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comp.ai.neural-nets FAQ, Part 2 of 7: Learning
Section - Should I nonlinearly transform the data?

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Most importantly, nonlinear transformations of the targets are important
with noisy data, via their effect on the error function. Many commonly used
error functions are functions solely of the difference abs(target-output).
Nonlinear transformations (unlike linear transformations) change the
relative sizes of these differences. With most error functions, the net will
expend more effort, so to speak, trying to learn target values for which
abs(target-output) is large. 

For example, suppose you are trying to predict the price of a stock. If the
price of the stock is 10 (in whatever currency unit) and the output of the
net is 5 or 15, yielding a difference of 5, that is a huge error. If the
price of the stock is 1000 and the output of the net is 995 or 1005,
yielding the same difference of 5, that is a tiny error. You don't want the
net to treat those two differences as equally important. By taking
logarithms, you are effectively measuring errors in terms of ratios rather
than differences, since a difference between two logs corresponds to the
ratio of the original values. This has approximately the same effect as
looking at percentage differences, abs(target-output)/target or
abs(target-output)/output, rather than simple differences. 

Less importantly, smooth functions are usually easier to learn than rough
functions. Generalization is also usually better for smooth functions. So
nonlinear transformations (of either inputs or targets) that make the
input-output function smoother are usually beneficial. For classification
problems, you want the class boundaries to be smooth. When there are only a
few inputs, it is often possible to transform the data to a linear
relationship, in which case you can use a linear model instead of a more
complex neural net, and many things (such as estimating generalization error
and error bars) will become much simpler. A variety of NN architectures (RBF
networks, B-spline networks, etc.) amount to using many nonlinear
transformations, possibly involving multiple variables simultaneously, to
try to make the input-output function approximately linear (Ripley 1996,
chapter 4). There are particular applications, such as signal and image
processing, in which very elaborate transformations are useful (Masters
1994). 

It is usually advisable to choose an error function appropriate for the
distribution of noise in your target variables (McCullagh and Nelder 1989).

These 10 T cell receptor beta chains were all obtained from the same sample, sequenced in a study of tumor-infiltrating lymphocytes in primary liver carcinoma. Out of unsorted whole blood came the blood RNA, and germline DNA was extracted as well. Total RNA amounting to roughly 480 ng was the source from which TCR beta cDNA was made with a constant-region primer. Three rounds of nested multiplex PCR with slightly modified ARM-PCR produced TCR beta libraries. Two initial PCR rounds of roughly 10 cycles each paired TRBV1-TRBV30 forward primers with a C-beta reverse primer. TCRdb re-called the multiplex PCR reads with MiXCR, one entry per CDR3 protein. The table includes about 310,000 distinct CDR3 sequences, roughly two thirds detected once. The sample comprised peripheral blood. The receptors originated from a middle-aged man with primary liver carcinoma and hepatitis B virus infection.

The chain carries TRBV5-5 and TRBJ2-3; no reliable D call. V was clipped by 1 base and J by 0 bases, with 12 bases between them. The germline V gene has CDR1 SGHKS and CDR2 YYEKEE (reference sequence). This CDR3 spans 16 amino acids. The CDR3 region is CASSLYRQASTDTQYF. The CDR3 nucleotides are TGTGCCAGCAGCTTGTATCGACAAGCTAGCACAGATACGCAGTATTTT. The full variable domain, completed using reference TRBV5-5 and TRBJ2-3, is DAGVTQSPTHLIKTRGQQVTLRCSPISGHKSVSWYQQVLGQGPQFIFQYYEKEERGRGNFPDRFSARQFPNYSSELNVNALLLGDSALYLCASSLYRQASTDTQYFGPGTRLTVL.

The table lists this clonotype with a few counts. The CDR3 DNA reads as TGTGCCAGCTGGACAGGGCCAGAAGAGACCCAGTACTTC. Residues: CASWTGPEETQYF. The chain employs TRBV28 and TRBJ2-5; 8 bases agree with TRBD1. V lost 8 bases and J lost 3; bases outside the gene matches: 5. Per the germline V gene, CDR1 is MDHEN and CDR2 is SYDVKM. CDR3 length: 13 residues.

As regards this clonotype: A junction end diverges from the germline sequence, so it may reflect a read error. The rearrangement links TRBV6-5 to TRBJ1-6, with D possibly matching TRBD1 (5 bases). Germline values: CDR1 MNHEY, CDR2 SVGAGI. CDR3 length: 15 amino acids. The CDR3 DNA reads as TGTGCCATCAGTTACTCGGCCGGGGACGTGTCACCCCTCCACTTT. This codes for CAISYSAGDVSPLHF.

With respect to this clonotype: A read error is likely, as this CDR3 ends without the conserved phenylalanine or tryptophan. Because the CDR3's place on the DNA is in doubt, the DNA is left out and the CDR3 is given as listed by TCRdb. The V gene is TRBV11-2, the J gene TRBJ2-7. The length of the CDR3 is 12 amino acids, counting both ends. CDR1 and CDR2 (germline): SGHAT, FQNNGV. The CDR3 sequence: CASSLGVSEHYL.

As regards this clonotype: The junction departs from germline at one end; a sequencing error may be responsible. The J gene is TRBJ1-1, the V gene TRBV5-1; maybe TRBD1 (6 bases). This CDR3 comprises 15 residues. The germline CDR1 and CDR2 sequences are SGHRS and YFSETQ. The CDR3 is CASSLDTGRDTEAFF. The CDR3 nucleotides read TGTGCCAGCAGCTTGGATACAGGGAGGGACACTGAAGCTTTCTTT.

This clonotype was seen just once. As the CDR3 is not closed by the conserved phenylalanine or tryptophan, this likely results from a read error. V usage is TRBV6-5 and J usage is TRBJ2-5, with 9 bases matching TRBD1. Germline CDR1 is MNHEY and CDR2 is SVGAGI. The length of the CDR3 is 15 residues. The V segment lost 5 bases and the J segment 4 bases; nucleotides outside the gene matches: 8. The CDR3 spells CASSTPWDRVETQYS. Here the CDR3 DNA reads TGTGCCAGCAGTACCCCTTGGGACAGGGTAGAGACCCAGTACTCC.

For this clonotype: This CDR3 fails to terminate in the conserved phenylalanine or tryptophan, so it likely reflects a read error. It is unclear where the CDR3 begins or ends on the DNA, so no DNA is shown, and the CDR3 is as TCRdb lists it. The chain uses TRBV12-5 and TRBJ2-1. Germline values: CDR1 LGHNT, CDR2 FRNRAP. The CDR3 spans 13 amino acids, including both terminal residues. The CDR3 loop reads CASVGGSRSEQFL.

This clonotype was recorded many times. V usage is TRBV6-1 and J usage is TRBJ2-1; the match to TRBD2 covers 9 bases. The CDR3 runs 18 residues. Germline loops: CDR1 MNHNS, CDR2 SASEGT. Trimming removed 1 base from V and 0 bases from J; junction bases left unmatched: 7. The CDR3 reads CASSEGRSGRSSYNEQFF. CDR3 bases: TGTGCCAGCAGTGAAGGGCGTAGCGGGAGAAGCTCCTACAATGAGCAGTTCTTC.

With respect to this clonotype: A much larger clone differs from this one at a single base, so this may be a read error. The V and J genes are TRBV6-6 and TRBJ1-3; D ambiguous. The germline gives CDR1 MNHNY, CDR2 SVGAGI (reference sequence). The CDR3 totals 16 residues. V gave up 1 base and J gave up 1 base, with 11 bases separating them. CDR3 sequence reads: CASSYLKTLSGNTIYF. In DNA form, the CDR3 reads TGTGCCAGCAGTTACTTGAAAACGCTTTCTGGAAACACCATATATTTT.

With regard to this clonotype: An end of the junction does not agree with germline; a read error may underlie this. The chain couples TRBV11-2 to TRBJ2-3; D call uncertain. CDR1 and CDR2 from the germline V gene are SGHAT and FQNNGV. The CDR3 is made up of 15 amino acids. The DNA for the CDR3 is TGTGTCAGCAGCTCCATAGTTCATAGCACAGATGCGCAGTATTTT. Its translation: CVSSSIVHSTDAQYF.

But if your software does not provide a sufficient variety of error
functions, then you may need to transform the target so that the noise
distribution conforms to whatever error function you are using. For example,
if you have to use least-(mean-)squares training, you will get the best
results if the noise distribution is approximately Gaussian with constant
variance, since least-(mean-)squares is maximum likelihood in that case.
Heavy-tailed distributions (those in which extreme values occur more often
than in a Gaussian distribution, often as indicated by high kurtosis) are
especially of concern, due to the loss of statistical efficiency of
least-(mean-)square estimates (Huber 1981). Note that what is important is
the distribution of the noise, not the distribution of the target values. 

The distribution of inputs may suggest transformations, but this is by far
the least important consideration among those listed here. If an input is
strongly skewed, a logarithmic, square root, or other power (between -1 and
1) transformation may be worth trying. If an input has high kurtosis but low
skewness, an arctan transform can reduce the influence of extreme values: 

             input - mean
   arctan( c ------------ )
             stand. dev.

where c is a constant that controls how far the extreme values are brought
in towards the mean. Arctan usually works better than tanh, which squashes
the extreme values too much. Using robust estimates of location and scale
(Iglewicz 1983) instead of the mean and standard deviation will work even
better for pathological distributions. 

References: 

   Atkinson, A.C. (1985) Plots, Transformations and Regression, Oxford:
   Clarendon Press. 

   Carrol, R.J. and Ruppert, D. (1988) Transformation and Weighting in
   Regression, London: Chapman and Hall. 

   Huber, P.J. (1981), Robust Statistics, NY: Wiley. 

   Iglewicz, B. (1983), "Robust scale estimators and confidence intervals
   for location", in Hoaglin, D.C., Mosteller, M. and Tukey, J.W., eds., 
   Understanding Robust and Exploratory Data Analysis, NY: Wiley. 

   McCullagh, P. and Nelder, J.A. (1989) Generalized Linear Models, 2nd
   ed., London: Chapman and Hall. 

   Masters, T. (1994), Signal and Image Processing with Neural Networks: A
   C++ Sourcebook, NY: Wiley.

   Ripley, B.D. (1996), Pattern Recognition and Neural Networks,
   Cambridge: Cambridge University Press. 

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